More and more women over the course of the twentieth century made the choice to be single; still more didn’t choose to be single but ended up in that boat anyway. Marching alongside the female crusade for greater freedoms was often a parade of usually young women determined to enjoy them, creating waves and social trends as they went along. Israel’s book charts their progress, from the Flappers of the ’20s to the working women in World War II to the professional single women of today. She ends by asking whether or not women are still expected to marry and have children – and if so, why?
This is a very light, magazine-like read about the history of single women, mainly in New York City to give the book a focal point, though Israel actually starts out with nineteenth century women that chose to be or ended up single like Louisa May Alcott. In many respects the book wavers between these two types of women, the ones who chose not to marry and the ones who were widowed or simply couldn’t find an appropriate husband (the advent of the spinster). She charts the greater freedoms accorded to women and just when it became okay for a girl to go out on dates alone, when they went out dancing with just their girlfriends, and how employment helped the single woman get by and enjoy herself.
The most interesting aspect for me was obviously the historical, rather than the sociological angle. I had fun imagining my grandma out in New York City with her friends as a young girl; I know she got married young and didn’t really work before she married my grandpa, but it was still fun to think about, putting a human face on the stories of the women Israel actually discusses. It’s fascinating to see how the pendulum on treatment of women swings depending on circumstances and even events going on in the wider world – everyone knows that women were freer during the World Wars because the men were off fighting and they had to work, but the book also discusses what happened when the Depression hit and mentions other, later eras as well.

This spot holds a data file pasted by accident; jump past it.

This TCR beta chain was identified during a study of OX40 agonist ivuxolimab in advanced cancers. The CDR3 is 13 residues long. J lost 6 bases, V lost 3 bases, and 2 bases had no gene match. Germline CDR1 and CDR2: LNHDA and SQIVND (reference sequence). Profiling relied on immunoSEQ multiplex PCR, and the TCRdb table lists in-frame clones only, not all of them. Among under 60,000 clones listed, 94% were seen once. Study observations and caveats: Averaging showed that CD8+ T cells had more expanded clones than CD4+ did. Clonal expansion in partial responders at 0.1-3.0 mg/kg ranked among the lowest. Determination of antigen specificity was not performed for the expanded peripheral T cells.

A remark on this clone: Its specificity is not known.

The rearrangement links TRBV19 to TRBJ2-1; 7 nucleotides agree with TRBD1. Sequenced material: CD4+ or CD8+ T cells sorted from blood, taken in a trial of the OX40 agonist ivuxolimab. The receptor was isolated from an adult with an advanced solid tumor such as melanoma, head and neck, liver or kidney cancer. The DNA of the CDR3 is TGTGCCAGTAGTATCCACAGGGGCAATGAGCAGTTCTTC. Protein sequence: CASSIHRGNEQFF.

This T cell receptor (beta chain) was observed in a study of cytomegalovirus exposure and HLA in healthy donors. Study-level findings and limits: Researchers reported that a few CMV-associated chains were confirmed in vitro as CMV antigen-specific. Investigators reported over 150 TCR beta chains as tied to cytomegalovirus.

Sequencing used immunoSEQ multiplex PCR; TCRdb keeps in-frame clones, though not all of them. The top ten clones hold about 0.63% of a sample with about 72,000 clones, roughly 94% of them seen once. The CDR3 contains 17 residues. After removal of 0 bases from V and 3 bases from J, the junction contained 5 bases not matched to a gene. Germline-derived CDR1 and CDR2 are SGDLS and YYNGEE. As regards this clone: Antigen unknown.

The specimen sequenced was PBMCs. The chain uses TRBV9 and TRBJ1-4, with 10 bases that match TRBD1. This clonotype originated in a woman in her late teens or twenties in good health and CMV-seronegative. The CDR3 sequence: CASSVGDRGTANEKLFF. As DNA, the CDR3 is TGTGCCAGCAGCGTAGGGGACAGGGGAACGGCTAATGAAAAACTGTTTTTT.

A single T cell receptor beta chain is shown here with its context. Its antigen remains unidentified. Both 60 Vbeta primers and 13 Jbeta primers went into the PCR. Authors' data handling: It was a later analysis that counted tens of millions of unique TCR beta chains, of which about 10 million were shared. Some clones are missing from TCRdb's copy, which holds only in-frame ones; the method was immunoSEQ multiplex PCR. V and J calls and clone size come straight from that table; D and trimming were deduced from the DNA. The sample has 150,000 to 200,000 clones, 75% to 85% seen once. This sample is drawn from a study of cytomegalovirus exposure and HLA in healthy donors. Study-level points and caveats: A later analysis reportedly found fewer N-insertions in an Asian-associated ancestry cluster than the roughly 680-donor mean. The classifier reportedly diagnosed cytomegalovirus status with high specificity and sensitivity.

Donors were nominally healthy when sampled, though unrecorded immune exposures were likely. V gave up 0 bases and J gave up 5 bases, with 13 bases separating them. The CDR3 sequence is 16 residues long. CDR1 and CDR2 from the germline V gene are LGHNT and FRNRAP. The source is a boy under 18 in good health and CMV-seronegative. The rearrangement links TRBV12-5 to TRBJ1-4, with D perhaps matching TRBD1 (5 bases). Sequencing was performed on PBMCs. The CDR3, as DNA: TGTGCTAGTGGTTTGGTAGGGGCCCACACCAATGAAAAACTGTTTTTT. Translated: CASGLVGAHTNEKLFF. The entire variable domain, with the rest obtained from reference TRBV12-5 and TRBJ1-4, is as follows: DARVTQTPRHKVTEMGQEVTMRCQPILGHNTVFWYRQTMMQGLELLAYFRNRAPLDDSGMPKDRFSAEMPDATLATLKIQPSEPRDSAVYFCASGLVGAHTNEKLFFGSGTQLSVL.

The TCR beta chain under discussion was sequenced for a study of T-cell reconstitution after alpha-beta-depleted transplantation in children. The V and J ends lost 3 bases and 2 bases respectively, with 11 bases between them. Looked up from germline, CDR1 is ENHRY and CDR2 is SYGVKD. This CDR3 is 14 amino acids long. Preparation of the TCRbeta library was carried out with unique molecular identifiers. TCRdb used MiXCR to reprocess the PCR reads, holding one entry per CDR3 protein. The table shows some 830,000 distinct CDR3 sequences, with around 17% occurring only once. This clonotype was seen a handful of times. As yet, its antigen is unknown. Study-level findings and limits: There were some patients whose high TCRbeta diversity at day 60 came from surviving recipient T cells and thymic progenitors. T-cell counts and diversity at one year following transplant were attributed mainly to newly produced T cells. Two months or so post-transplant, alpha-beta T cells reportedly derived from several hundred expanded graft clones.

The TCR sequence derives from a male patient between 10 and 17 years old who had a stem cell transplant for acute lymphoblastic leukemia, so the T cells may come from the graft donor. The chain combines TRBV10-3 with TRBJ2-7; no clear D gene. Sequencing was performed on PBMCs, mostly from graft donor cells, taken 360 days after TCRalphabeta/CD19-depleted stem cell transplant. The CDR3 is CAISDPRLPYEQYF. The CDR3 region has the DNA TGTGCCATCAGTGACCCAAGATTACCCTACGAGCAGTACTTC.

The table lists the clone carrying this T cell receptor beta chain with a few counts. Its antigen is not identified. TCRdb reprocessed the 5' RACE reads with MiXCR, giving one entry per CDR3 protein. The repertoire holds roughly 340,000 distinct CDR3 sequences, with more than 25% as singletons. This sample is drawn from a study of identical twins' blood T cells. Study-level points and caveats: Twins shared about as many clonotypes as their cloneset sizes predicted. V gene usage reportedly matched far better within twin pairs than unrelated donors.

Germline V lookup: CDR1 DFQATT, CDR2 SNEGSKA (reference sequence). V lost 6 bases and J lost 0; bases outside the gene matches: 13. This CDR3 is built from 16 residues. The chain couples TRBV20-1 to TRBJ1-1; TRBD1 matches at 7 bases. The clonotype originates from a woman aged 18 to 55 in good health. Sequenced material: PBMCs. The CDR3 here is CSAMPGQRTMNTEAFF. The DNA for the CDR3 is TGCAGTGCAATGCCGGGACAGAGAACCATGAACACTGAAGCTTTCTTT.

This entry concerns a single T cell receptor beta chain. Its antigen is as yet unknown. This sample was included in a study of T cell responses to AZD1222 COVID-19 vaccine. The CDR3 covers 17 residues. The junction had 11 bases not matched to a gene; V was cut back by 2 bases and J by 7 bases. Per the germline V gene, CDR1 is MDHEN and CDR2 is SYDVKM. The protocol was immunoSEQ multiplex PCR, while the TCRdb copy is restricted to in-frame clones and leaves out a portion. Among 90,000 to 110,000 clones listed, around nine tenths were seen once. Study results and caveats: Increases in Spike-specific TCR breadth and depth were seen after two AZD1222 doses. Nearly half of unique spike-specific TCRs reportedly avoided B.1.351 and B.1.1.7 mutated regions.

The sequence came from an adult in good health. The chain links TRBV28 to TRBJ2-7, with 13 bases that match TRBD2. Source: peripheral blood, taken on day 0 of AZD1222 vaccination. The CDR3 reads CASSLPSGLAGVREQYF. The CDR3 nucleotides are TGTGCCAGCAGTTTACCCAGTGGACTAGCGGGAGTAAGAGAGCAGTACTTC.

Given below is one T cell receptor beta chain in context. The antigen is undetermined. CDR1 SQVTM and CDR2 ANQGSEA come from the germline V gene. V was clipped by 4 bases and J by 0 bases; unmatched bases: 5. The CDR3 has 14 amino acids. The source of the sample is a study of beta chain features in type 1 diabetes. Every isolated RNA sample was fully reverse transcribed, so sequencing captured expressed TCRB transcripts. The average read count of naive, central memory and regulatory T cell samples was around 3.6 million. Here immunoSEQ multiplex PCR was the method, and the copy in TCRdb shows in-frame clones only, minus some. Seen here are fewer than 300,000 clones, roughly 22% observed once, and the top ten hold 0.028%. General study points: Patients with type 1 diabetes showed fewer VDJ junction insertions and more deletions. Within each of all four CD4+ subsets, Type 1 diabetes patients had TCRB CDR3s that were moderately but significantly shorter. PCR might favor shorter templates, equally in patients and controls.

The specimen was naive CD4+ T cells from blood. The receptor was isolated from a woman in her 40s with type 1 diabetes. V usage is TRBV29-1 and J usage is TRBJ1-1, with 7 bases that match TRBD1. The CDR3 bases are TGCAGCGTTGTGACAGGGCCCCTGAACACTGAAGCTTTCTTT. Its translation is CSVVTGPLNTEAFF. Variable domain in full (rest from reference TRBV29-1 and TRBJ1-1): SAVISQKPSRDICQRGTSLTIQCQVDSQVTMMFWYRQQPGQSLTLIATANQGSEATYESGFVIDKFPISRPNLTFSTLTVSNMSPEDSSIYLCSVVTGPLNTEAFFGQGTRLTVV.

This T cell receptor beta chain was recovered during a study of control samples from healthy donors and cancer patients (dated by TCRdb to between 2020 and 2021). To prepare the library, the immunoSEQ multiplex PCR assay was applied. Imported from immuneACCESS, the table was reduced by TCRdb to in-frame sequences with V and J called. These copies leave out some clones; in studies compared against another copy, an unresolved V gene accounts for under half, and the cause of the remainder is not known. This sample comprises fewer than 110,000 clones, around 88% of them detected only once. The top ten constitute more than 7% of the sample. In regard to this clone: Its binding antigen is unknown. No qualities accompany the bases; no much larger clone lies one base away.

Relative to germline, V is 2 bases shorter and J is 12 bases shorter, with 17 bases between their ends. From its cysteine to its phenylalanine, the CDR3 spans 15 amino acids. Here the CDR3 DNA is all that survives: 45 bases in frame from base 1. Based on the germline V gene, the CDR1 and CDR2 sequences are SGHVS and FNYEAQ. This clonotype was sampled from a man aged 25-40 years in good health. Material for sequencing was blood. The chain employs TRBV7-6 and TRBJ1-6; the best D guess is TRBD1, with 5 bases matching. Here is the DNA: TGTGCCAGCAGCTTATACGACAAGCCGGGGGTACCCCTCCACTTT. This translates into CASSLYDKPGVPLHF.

The real downside of the book was the fact that, although it is meant to focus on the single woman, the author really emphasizes the stigma they’ve always faced in opposition to the celebration the book suggests. Yes, there are issues even now; women are still looked down upon for not wanting to have children, for getting on in years without marrying, and so on. Men are still praised for doing things that women are expected to do, like childcare and housework. But I went into the book expecting a celebration of choices, because we really can lead happy and fulfilled lives without getting married (not that I can talk having been married at 23), and didn’t really feel I got that. The author takes things from a feminist point of view, but I felt depressed by the end of the book instead of empowered. If it makes sense, there wasn’t enough, “Look how far we’ve come, we can go even further!”, and too much, “Things are still bad and probably won’t get better.”
Still, Bachelor Girl was an engaging read that delved a bit deeper into the issues single women have faced throughout history right up until the present day. Its approachable, magazine-style prose makes it perfect for even the most casual reader. Recommended.
- No buy links because the book appears to be out of print and I can’t find anywhere that has it!
I am an Amazon Associate. I borrowed this book from my library.